Past Masters of Indian Badminton: TN Seth — A gentle, graceful sporting champion who was revered by teammates and rivals alike
TN Seth was a winner of five national titles, including four singles crowns in the years 1952, 1955, ’56 and ’57, effectively punctuating the title run of his greatest rival, Nandu Natekar; and one mixed doubles title in 1951 with Doris H David at a time when foreigners were permitted to play in the Indian Nationals.
Editor's Note: Owing to the coronavirus outbreak, all sporting action across the globe stand suspended or cancelled. The crisis, however, presents us with an opportunity to step back, rethink, and write on sports differently. In line with this thought, we are running a series of profiles on India's illustrious badminton stars. The articles, penned by Shirish Nadkarni, promise to take you on a nostalgia trip while touching upon the lesser-known facets from the lives of the past masters.
Technically, and by following age-old journalistic good practices, one should refer to this particular badminton champion by his full name, Trilok Nath Seth.
But that would result in consternation on the faces of not just his contemporaries, but also those who followed him into the pantheon of Indian badminton greats. For he was known simply as “TN” A gentle, graceful, exceedingly sporting champion, who was revered by his team members and rivals alike.
On with the story of the man who won five national titles, including four singles crowns in the years 1952, 1955, ’56 and ’57, effectively punctuating the title run of his greatest rival, Nandu Natekar; and one mixed doubles title in 1951 with Doris H David at a time when foreigners were permitted to play in the Indian Nationals.
The year was 1952; the occasion was the second Thomas Cup series ever to be played; the venues were Kuala Lumpur and Singapore. An Indian badminton player named TN Seth was an integral part of what at the time was termed by Malayan newspapers as “the most unforgettable Thomas Cup match.”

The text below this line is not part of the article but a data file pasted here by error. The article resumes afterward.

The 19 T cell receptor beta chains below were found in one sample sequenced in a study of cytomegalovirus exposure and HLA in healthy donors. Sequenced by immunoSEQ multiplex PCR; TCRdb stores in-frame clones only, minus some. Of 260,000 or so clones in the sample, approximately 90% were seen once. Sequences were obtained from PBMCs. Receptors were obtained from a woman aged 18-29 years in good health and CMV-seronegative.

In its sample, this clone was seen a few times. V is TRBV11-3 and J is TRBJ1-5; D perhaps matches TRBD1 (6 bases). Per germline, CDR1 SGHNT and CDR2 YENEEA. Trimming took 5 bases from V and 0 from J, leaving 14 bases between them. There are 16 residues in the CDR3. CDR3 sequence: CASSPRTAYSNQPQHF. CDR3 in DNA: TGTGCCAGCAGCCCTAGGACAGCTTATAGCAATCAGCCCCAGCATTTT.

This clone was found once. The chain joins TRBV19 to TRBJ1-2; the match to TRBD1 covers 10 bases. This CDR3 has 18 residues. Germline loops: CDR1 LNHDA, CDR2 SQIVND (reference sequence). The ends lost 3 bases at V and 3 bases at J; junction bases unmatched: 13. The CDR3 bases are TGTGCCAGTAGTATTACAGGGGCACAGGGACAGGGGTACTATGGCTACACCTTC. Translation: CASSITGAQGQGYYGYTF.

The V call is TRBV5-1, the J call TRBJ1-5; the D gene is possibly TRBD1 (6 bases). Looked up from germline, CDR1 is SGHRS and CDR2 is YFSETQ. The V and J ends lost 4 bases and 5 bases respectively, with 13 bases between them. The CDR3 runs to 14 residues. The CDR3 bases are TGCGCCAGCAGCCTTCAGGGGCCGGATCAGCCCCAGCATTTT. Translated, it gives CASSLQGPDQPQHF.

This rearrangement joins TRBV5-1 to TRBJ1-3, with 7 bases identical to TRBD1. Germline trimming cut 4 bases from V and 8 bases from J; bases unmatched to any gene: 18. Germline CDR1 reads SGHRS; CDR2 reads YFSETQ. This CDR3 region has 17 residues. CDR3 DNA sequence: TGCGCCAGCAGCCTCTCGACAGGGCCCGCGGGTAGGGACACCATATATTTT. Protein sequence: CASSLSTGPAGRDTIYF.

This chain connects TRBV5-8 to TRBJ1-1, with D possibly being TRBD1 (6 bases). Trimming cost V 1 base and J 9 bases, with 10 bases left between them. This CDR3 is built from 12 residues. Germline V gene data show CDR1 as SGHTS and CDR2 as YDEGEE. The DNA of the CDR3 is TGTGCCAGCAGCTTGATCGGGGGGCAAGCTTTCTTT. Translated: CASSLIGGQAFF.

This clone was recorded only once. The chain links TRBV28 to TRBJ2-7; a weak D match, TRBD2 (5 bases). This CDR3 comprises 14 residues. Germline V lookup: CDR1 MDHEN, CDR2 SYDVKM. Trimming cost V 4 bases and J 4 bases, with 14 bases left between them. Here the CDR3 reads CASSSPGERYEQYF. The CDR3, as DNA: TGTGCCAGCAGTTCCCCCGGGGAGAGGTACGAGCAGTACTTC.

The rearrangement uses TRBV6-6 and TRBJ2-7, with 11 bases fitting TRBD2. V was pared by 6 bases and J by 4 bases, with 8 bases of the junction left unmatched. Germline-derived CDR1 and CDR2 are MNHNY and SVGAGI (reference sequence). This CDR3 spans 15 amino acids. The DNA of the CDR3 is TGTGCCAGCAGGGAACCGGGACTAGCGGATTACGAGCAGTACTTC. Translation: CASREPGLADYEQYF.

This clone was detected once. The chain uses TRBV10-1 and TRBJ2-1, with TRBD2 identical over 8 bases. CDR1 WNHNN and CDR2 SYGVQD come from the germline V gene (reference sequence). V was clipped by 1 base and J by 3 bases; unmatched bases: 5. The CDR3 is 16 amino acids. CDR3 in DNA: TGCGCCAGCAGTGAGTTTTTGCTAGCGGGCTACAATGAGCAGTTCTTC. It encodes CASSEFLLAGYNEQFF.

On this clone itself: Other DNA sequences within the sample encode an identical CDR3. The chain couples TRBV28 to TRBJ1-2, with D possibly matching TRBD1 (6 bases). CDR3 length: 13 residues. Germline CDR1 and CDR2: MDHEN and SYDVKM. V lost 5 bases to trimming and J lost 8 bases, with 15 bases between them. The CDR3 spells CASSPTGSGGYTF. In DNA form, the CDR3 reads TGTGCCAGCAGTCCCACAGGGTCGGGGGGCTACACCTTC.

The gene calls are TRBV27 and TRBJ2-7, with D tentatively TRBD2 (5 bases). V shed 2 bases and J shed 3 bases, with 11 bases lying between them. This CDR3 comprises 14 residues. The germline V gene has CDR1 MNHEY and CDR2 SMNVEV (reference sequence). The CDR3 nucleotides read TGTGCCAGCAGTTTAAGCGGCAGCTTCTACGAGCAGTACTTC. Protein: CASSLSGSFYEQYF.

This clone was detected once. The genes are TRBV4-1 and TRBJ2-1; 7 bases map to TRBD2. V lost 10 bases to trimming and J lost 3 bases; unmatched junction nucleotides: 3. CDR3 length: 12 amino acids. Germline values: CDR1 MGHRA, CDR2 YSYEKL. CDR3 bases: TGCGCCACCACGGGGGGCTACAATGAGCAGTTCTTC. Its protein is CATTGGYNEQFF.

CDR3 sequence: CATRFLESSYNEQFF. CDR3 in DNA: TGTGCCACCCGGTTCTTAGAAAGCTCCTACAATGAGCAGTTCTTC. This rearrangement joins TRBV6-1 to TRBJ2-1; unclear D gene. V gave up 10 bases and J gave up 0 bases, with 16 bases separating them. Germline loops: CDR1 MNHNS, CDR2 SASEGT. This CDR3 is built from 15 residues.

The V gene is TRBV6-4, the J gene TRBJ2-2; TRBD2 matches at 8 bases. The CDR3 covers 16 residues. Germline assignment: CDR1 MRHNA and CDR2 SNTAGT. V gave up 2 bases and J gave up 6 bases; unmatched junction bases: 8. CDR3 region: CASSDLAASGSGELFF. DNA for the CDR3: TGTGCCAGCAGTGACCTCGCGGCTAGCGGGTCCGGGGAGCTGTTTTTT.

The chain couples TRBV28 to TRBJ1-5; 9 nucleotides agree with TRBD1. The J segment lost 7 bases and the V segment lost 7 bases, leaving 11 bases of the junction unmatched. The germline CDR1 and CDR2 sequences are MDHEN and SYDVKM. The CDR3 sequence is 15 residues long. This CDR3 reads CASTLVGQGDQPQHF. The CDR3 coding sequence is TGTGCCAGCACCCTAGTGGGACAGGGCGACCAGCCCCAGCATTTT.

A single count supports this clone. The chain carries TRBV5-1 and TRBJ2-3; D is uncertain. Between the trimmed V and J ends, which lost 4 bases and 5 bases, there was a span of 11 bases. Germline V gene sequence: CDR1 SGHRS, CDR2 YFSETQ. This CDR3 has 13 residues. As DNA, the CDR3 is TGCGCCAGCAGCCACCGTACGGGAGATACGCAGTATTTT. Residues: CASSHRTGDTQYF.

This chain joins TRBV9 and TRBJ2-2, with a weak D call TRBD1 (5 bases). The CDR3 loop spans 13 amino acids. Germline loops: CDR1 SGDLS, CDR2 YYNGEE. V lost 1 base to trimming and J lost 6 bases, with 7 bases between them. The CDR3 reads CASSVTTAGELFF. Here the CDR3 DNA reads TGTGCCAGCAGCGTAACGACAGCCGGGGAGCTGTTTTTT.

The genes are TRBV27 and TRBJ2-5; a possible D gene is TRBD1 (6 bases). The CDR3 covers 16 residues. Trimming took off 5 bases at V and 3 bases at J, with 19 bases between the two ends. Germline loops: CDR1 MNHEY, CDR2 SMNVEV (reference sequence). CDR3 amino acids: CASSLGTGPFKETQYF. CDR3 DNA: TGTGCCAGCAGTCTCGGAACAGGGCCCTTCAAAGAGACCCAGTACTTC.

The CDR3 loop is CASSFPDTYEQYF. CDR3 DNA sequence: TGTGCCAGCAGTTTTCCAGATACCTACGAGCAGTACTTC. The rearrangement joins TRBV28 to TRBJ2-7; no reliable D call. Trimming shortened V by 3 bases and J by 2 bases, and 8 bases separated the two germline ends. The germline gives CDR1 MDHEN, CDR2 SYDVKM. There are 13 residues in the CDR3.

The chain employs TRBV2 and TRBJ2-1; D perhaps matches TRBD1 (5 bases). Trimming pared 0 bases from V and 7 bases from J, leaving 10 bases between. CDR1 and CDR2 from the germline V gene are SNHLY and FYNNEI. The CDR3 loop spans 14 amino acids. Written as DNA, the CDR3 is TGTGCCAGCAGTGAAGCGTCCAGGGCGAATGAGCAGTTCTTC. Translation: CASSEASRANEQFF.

Four teams had qualified for the inter-zonal finals of the competition to win the trophy donated by Sir George Thomas to anoint the best men’s badminton team at international level.
Of the teams in the fray, the US came through the Americas, Denmark came through Europe, and the Asia-Pacific region had Malaya and India. India had entered the inter-zonal finals after beating Thailand in Bangkok in its first round, and Australia in the second round in Melbourne by identical 9-0 margins.
Malaya, as defending champions and 1948 winners of the inaugural edition, were only required to play the Challenge Round, a system similar to that employed in the initial years of Davis Cup tennis.
In the three-way elimination tournament-within-a-tournament, the USA received a bye and awaited the winner of the tie between Denmark and India. In what effectively became a semi-final, played in Kuala Lumpur, India notched up a stunning upset by knocking out the fancied European Zone champions Denmark by six matches to three.
“The Danes were probably adversely affected by the heat and humidity of the Malaysian capital,” said Indian doubles specialist Manoj Guha, who was a member of that Indian squad, and generally played men’s doubles in tandem with Gajanan Hemmady. Guha passed away in Kolkata in August 2018 at the ripe old age of 98.
“The Malayan newspaper headlines blared: `Under-rated Indians play havoc with formidable Danes.’ “Even the official brochure of the Badminton Association of Malaysia had prematurely published a cover which declared that the zonal final would feature `Denmark versus USA’. They had to scrap those brochures, and get new ones printed in a hurry!”
The Indian team flew overnight to Singapore without any rest, to play the zonal final the next day against the US. That was the match which turned out to be the best in the short history of the Thomas Cup until that time, and remains among the best and most strongly fought clashes of all time.
The US-India tie was played at Singapore’s `Happy World Stadium’, where around 8,000 spectators could be accommodated.
Having bought tickets at more than double their face value in the black market, they crammed every nook and cranny of the hall in expectation of another great showing by the Indians, following their remarkable triumph over Denmark.
“When we reached the stadium, we were greeted and cheered by thousands of spectators who had been unable to get tickets, but were waiting for us outside the arena,” recalled Guha, when I met him in January 2011. “The hall was packed to capacity; and, it being the month of June, the temperature inside must have been in excess of 110 degrees Fahrenheit!”